If academic studies aren’t enough to convince the NHL that head injuries in hockey increase the odds of its players developing CTE, then the number of players who have been definitively diagnosed with it following autopsies should be. 

A well-known case is that of Derek Boogaard, who died alone in his New York apartment in 2011 at just 28 years old. The official cause of death was an overdose of oxycodone and alcohol, used to cope with depression. An autopsy revealed that he suffered from CTE that was more advanced than Bob Probert’s, a former NHL enforcer with a terrible substance abuse problem who had died at age 45. Had Boogaard lived to Probert’s age, doctors say he likely would have suffered from dementia. Neither player was ever treated for CTE, depression or addiction. 

After Boogaard’s death came the suicide of Vancouver Canucks brawler Rick Rypien, who suffered from depression. Shortly after that, Wade Belak, a fierce fighter who also suffered from the disorder, was found dead in a Toronto hotel room a few blocks from the Air Canada Centre (now the Rogers Centre), where he had played for the Toronto Maple Leafs. It is suspected that he took his own life.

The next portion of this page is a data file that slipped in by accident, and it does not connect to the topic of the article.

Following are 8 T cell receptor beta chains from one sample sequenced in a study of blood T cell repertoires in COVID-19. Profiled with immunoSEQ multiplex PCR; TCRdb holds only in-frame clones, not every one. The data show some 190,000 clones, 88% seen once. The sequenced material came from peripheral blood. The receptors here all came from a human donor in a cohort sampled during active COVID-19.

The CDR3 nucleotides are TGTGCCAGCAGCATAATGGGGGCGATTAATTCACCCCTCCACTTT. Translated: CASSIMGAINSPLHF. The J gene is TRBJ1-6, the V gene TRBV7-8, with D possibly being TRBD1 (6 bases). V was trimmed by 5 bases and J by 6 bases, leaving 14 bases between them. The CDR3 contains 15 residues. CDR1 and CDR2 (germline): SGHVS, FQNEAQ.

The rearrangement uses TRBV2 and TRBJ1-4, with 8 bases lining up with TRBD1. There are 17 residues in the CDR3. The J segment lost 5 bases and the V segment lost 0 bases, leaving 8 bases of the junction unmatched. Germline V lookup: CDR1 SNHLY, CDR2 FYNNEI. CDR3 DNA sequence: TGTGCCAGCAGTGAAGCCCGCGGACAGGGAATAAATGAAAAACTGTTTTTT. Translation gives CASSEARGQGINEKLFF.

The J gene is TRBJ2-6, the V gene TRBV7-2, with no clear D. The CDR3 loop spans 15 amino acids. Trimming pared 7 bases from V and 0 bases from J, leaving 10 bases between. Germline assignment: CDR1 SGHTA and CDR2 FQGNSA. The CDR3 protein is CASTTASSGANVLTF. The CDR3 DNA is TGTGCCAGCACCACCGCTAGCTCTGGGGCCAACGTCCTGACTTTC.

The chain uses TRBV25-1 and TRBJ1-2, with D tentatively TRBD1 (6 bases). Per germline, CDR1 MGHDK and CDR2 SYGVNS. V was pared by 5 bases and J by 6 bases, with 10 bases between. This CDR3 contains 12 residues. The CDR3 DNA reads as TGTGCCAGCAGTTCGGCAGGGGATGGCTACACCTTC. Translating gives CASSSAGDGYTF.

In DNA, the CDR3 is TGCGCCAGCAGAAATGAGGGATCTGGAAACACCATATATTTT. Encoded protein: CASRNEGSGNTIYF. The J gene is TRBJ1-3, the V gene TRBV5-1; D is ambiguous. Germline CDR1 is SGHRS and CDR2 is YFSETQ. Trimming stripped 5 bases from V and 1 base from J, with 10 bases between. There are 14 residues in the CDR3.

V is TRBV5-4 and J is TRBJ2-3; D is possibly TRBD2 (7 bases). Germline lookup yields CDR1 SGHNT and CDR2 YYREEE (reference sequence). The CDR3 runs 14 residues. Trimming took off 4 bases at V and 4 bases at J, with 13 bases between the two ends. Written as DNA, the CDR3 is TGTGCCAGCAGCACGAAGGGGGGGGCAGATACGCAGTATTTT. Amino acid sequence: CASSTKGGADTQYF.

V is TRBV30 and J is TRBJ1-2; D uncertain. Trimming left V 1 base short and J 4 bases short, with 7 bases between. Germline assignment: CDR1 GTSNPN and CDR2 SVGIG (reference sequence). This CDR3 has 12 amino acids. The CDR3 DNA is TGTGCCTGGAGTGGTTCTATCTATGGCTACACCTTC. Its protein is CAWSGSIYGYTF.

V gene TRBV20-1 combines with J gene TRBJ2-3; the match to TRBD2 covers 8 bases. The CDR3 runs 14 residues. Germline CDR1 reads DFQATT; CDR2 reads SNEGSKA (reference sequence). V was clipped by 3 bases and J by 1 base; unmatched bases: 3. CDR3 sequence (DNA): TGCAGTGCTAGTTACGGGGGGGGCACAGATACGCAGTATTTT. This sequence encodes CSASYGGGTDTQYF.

Belak’s wife said her husband, “knew his role. He didn’t love it, but he was fine with it [because] he wanted to stay within the NHL and have his career. He told me, ‘I can’t stay here unless I fight.’” 

Yet, the relationship between head injuries and CTE among NHL players goes back years – it just wasn’t understood or talked about back in the day. Autopsies on Buffalo Sabres great Rick Martin, Montreal Canadiens Hall of Famer Henri Richard, two-time Lady Bing Memorial Trophy winner Stan Mikita and Reggie “The Ruffian” Fleming show they had all developed CTE. Of the three, only Fleming was an enforcer and that seems to suggest that the frequent concussions in hockey caused by collisions with other players or the boards also take their toll on players’ brains.

CTE Problem Not Going Away for NHL

Until the NHL takes a page from the NFL’s playbook and gets serious about dealing with CTE, Chris Simon won’t be the last tough guy to end his own life. Years from now, many of today’s up-and-coming enforcers will die from having their brains scrambled too many times. 

Pretending that there is no link clear link between head trauma and CTE and that even if there were, it’s not the NHL’s responsibility to do anything about it will hurt the NHL’s business and the game itself.